A modest, 1-megawatt solar farm in McGregor will not cause walls to tremble like the SpaceX rocket-testing facility next door. But a Central Texas that recalls the power outages and ERCOT-related turmoil that accompanied February’s big freeze may welcome it as a security blanket.
Temperatures now model an Easy-Bake Oven, and the Electric Reliability Council of Texas has already recommended energy conservation once since the heat arrived. What better time for the Heart of Texas Electric Cooperative to introduce its 2,500-panel farm on South Johnson Drive capable of energizing 150 homes at peak capacity.
The solar farm is the cooperative’s first, but perhaps not its last, general manager Brandon Young said during a ribbon-cutting ceremony Tuesday.
“Every little bit helps,” Young said.
Renewable energy can get more traditional energy suppliers over the hump during peak usage, he said.
HOT Electric Cooperative serves rural customers from Lake Whitney to Milam County, including many in Bell, Bosque, Coryell, Falls, Hamilton and McLennan counties. It employs about 60 between its offices and training center in McGregor and a facility in Rosebud. The co-op provides electricity to 17,000 members and 23,500 meters, member services manager Ron Poston said.
An elected board sets policy and hires a general manager to run things.
HOT Electric Cooperative receives 100% of its power from Brazos Electric Power Cooperative, Texas’ largest electric co-op, serving 66 counties.
Lone Star Solar built the solar plant in McGregor over seven to eight months, and it became operational about three months ago. Lone Star Solar will operate and maintain the farm, though HOT Electric Cooperative still owns the property, officials with each company said. The cooperative agreed to buy power for 20 years at market rate.
Walter Cuculic, Lone Star Solar’s managing partner, said the company simultaneously assembled solar farms in McGregor, Comanche, Bartlett, Gainesville and Lubbock, “all finishing about at the same time.”
Young said the project involved eight cooperatives in Texas vying for 100 megawatts of capacity. Heart of Texas Electric bought one share, but all the cooperatives benefited from taking a group approach, Young said.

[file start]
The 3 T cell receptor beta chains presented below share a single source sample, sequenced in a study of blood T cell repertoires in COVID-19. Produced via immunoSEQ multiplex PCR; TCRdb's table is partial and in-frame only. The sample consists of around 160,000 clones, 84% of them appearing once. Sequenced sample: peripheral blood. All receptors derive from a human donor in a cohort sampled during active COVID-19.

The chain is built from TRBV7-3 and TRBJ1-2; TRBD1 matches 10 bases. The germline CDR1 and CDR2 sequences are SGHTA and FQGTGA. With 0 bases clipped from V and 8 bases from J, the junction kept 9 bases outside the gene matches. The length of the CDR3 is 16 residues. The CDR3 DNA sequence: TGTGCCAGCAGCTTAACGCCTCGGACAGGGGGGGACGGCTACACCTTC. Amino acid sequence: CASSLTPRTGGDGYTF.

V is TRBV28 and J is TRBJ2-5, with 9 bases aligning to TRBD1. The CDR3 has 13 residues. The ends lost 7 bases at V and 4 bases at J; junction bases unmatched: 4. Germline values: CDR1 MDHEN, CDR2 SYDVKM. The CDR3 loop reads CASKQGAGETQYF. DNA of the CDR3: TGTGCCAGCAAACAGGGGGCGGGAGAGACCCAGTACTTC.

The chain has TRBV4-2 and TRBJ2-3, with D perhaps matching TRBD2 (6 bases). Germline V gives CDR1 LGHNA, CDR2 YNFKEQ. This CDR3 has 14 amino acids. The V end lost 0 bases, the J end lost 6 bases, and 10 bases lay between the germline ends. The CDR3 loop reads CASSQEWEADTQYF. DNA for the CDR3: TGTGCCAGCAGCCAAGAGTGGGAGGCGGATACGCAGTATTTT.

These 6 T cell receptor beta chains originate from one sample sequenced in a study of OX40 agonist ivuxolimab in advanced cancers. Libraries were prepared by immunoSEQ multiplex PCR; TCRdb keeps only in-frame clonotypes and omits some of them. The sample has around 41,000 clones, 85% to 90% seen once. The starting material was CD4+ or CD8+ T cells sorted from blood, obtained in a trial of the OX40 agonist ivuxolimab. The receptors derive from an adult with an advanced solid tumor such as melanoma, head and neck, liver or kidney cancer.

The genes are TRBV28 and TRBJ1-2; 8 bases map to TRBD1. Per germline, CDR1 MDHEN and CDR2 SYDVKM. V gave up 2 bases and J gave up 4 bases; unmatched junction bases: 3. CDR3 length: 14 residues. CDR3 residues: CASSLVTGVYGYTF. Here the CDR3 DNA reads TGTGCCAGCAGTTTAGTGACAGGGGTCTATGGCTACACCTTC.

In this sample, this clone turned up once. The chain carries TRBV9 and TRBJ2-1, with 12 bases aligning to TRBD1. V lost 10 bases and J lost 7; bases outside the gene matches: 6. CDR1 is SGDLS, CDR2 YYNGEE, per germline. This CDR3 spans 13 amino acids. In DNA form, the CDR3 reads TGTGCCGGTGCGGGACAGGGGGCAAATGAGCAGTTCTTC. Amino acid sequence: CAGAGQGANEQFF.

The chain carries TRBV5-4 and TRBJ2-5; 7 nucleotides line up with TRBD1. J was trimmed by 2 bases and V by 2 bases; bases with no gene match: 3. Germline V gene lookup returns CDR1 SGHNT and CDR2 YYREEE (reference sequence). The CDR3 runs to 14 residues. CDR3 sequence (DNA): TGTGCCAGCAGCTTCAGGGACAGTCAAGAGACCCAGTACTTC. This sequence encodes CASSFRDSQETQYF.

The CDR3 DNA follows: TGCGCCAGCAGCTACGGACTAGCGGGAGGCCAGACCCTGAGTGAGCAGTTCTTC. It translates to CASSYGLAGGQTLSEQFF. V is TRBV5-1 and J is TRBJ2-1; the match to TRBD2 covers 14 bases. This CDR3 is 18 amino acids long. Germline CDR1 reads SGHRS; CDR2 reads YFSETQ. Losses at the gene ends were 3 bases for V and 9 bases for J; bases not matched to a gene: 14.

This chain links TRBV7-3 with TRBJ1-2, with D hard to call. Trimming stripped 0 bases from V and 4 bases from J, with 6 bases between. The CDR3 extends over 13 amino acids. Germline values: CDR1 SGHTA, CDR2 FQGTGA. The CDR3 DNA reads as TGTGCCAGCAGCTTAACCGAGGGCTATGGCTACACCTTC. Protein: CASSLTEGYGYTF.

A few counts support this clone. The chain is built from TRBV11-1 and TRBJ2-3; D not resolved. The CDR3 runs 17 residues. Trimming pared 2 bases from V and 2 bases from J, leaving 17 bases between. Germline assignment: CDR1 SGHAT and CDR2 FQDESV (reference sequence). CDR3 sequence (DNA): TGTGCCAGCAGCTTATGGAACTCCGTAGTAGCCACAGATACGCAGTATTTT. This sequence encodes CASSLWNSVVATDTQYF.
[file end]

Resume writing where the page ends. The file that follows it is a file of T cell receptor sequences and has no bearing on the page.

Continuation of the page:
Heart of Texas Electric Cooperative has become bullish on renewable energy, particularly solar, and will begin offering “rooftop installation to members and non-members,” project specialist Jake Schmidt said.
Schmidt said the cooperative will rely on local contractors to install the systems. He said completing installation should take 30 days from when negotiations begin, possibly longer depending upon permitting.
Cuculic said residential solar systems are becoming more affordable and practical as prices continue to fall for the panels themselves, and financing options may include zero money down. He said federal tax credits now stand at 26%, meaning a $100,000 investment would fetch a $26,000 credit.
“The balanced use of renewables has its place, but you can’t act rashly. You can’t eliminate thermal generation,” said Young, HOT Electric’s general manager.
He said the fiasco in February provided proof that both the economics and engineering of Texas’ power grid need attention.
“Problems related to ERCOT brought the matter to the forefront, but the economics should have been looked at more closely,” Young said, referencing efforts to ensure February’s crisis is not repeated. “Bills of $9,000 per kilowatt hour, beyond the grid cap, put some users billions of dollars in debt. By no means has a resolution to current concerns been achieved.”